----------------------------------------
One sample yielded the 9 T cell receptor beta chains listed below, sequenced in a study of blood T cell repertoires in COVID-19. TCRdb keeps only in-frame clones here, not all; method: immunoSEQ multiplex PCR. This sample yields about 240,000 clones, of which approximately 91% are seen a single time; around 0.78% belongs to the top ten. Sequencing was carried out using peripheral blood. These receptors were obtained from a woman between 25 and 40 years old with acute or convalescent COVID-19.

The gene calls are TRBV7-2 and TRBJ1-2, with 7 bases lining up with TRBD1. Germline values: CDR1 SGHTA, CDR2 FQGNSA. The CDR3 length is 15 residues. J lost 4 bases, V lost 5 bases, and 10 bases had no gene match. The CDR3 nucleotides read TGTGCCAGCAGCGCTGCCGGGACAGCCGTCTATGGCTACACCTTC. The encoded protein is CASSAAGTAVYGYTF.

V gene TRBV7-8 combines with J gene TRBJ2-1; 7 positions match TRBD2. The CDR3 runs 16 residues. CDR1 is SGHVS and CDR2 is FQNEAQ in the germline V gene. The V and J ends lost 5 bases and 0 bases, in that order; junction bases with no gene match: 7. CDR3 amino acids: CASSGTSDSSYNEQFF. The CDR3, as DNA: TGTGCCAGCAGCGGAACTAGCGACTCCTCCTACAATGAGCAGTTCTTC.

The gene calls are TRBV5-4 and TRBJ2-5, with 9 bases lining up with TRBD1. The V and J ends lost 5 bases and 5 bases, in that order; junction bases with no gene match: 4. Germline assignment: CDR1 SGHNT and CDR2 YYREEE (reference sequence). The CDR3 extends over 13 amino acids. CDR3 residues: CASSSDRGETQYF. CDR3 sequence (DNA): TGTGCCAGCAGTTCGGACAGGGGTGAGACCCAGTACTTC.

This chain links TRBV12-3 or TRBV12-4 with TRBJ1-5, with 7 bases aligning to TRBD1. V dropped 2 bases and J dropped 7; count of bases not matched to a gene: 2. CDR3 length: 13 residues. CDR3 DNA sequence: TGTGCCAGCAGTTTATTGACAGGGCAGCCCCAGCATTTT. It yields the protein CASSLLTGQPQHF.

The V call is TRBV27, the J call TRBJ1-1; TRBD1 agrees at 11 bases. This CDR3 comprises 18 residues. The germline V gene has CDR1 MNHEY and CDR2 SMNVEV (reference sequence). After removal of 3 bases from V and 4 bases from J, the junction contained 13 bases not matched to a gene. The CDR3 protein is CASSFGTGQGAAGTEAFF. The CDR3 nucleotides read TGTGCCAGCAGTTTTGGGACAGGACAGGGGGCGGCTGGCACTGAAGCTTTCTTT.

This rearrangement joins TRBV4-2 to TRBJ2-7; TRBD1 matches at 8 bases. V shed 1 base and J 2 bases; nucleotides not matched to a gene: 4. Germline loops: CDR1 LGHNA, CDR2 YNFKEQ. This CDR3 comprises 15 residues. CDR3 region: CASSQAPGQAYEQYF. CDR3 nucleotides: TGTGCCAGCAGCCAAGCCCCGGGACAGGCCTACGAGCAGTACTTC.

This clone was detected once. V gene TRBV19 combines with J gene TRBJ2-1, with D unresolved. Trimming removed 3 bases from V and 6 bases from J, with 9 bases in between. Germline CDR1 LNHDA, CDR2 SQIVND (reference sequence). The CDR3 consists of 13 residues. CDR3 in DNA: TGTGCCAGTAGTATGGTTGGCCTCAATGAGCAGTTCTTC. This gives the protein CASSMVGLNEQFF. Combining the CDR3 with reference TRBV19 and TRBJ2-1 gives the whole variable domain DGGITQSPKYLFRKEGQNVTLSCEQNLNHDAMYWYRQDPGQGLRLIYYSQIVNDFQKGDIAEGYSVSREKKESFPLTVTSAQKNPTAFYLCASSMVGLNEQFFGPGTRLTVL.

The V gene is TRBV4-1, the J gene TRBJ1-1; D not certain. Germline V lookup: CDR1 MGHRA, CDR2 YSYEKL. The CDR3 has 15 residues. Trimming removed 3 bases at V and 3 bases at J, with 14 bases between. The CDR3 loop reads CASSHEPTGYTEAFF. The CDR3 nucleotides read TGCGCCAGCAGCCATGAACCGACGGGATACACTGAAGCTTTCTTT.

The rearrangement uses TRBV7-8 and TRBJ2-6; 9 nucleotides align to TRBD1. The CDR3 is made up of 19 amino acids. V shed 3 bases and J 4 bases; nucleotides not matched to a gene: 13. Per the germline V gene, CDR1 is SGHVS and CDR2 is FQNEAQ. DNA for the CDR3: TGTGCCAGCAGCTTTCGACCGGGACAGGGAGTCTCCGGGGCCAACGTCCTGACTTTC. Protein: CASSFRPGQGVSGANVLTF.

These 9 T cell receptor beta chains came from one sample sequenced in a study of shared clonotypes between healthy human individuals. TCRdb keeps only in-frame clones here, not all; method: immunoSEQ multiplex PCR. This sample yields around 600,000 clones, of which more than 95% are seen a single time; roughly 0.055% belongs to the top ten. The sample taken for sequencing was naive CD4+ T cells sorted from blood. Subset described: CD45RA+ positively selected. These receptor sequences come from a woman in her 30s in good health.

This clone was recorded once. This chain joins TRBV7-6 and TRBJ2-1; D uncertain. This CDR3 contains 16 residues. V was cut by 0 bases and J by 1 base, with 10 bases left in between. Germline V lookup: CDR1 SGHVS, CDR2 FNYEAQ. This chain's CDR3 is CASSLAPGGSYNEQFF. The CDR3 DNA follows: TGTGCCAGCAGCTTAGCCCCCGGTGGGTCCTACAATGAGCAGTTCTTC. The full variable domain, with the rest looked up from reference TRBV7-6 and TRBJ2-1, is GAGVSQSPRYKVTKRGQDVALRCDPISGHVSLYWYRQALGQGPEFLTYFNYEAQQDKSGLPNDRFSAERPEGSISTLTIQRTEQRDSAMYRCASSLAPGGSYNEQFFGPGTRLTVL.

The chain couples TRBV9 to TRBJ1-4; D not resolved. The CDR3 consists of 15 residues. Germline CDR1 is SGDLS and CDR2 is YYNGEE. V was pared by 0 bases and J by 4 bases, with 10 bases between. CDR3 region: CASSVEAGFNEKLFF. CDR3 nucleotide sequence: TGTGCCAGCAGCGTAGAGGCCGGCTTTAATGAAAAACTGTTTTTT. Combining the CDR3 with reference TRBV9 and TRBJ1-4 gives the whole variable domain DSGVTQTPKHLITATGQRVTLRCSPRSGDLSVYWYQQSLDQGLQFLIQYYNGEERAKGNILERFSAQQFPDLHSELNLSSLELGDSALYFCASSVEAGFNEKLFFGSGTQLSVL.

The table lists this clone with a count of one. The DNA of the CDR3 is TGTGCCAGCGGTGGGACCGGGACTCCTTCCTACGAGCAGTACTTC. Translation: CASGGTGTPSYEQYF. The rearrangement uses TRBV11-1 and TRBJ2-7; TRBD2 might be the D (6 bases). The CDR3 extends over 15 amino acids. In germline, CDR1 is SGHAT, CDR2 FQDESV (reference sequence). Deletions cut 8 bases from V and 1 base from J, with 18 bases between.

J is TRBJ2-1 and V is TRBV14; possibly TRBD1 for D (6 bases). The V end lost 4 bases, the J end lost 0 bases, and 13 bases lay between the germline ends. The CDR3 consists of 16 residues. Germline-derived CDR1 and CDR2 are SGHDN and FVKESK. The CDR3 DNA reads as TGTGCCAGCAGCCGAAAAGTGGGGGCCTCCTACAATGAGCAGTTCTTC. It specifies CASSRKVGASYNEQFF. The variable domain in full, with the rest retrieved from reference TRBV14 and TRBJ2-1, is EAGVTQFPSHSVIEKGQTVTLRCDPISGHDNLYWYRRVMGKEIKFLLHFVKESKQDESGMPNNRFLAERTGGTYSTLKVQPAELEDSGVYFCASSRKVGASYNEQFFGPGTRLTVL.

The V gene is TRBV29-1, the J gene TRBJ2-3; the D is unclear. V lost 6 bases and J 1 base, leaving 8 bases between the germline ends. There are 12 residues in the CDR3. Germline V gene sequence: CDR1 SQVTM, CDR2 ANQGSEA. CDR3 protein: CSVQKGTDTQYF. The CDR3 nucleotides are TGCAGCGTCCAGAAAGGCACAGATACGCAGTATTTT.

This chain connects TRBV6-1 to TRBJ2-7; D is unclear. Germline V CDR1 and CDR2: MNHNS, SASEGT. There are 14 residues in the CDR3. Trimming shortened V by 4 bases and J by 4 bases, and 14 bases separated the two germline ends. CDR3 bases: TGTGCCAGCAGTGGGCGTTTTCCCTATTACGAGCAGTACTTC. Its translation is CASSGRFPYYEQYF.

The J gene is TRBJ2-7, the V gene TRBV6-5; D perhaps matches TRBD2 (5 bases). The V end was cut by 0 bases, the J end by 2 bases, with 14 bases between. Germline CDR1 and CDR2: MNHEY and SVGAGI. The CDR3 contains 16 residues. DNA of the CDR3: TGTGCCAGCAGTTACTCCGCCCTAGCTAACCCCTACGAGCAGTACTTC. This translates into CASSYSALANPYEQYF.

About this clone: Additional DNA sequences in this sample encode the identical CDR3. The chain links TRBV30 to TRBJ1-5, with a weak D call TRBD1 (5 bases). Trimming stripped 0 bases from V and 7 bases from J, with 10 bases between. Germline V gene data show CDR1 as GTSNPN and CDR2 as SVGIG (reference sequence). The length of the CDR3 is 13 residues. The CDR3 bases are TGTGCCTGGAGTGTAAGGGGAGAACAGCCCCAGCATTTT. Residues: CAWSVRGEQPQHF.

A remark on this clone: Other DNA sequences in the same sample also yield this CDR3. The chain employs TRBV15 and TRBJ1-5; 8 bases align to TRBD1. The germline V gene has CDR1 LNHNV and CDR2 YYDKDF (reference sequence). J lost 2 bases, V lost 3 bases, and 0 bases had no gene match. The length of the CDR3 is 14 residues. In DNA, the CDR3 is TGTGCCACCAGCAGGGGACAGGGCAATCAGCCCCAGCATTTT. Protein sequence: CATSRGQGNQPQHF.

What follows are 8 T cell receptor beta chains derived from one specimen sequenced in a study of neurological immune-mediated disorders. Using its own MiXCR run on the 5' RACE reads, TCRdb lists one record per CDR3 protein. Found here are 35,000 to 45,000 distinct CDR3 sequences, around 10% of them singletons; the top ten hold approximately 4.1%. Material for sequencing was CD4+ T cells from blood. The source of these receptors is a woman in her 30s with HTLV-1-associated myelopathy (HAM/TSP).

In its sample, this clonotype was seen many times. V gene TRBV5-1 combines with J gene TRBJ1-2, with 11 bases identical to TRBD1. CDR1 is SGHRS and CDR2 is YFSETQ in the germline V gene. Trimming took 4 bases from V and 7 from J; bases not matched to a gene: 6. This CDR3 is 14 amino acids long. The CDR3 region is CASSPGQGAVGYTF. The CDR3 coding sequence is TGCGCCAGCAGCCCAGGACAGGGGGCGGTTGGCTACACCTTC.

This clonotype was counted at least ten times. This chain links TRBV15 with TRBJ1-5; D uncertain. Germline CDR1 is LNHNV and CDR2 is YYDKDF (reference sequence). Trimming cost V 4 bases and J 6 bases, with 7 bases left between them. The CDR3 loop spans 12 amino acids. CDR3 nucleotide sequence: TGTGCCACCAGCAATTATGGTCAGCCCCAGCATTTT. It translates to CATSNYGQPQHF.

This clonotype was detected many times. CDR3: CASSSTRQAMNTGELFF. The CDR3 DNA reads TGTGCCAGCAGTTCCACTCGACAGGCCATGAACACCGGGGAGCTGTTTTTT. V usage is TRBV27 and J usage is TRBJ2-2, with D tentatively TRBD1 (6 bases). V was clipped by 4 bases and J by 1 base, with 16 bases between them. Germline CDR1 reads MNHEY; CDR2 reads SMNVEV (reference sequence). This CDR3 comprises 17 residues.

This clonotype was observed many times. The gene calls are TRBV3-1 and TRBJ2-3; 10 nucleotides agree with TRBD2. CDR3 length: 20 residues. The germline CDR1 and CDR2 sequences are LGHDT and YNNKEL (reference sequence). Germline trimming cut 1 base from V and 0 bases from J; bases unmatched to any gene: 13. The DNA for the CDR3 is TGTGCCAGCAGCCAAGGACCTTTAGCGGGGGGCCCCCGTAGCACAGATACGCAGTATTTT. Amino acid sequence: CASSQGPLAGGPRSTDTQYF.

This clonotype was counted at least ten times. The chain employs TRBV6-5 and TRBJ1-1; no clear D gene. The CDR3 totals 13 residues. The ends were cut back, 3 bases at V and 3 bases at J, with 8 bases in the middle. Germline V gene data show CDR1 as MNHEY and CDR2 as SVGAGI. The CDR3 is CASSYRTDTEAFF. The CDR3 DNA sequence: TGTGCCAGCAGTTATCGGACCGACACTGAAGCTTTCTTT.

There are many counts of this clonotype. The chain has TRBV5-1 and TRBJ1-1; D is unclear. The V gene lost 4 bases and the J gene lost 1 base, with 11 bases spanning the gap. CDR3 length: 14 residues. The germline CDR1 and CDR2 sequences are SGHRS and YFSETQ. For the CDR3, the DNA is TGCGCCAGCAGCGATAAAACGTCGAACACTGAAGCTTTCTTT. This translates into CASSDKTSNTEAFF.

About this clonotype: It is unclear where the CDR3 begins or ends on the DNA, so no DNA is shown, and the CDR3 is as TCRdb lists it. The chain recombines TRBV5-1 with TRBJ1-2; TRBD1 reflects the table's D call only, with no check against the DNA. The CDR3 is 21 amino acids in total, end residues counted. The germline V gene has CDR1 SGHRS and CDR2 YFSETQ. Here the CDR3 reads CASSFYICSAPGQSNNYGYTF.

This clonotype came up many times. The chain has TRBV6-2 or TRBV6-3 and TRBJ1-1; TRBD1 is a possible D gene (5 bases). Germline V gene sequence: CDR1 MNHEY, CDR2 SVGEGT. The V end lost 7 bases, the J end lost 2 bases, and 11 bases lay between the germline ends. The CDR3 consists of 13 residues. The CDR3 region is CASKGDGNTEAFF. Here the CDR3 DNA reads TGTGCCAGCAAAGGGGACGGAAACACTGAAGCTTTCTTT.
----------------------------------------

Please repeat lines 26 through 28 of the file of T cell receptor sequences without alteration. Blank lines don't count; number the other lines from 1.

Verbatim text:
This clonotype was counted at least ten times. The chain employs TRBV6-5 and TRBJ1-1; no clear D gene. The CDR3 totals 13 residues. The ends were cut back, 3 bases at V and 3 bases at J, with 8 bases in the middle. Germline V gene data show CDR1 as MNHEY and CDR2 as SVGAGI. The CDR3 is CASSYRTDTEAFF. The CDR3 DNA sequence: TGTGCCAGCAGTTATCGGACCGACACTGAAGCTTTCTTT.

There are many counts of this clonotype. The chain has TRBV5-1 and TRBJ1-1; D is unclear. The V gene lost 4 bases and the J gene lost 1 base, with 11 bases spanning the gap. CDR3 length: 14 residues. The germline CDR1 and CDR2 sequences are SGHRS and YFSETQ. For the CDR3, the DNA is TGCGCCAGCAGCGATAAAACGTCGAACACTGAAGCTTTCTTT. This translates into CASSDKTSNTEAFF.

About this clonotype: It is unclear where the CDR3 begins or ends on the DNA, so no DNA is shown, and the CDR3 is as TCRdb lists it. The chain recombines TRBV5-1 with TRBJ1-2; TRBD1 reflects the table's D call only, with no check against the DNA. The CDR3 is 21 amino acids in total, end residues counted. The germline V gene has CDR1 SGHRS and CDR2 YFSETQ. Here the CDR3 reads CASSFYICSAPGQSNNYGYTF.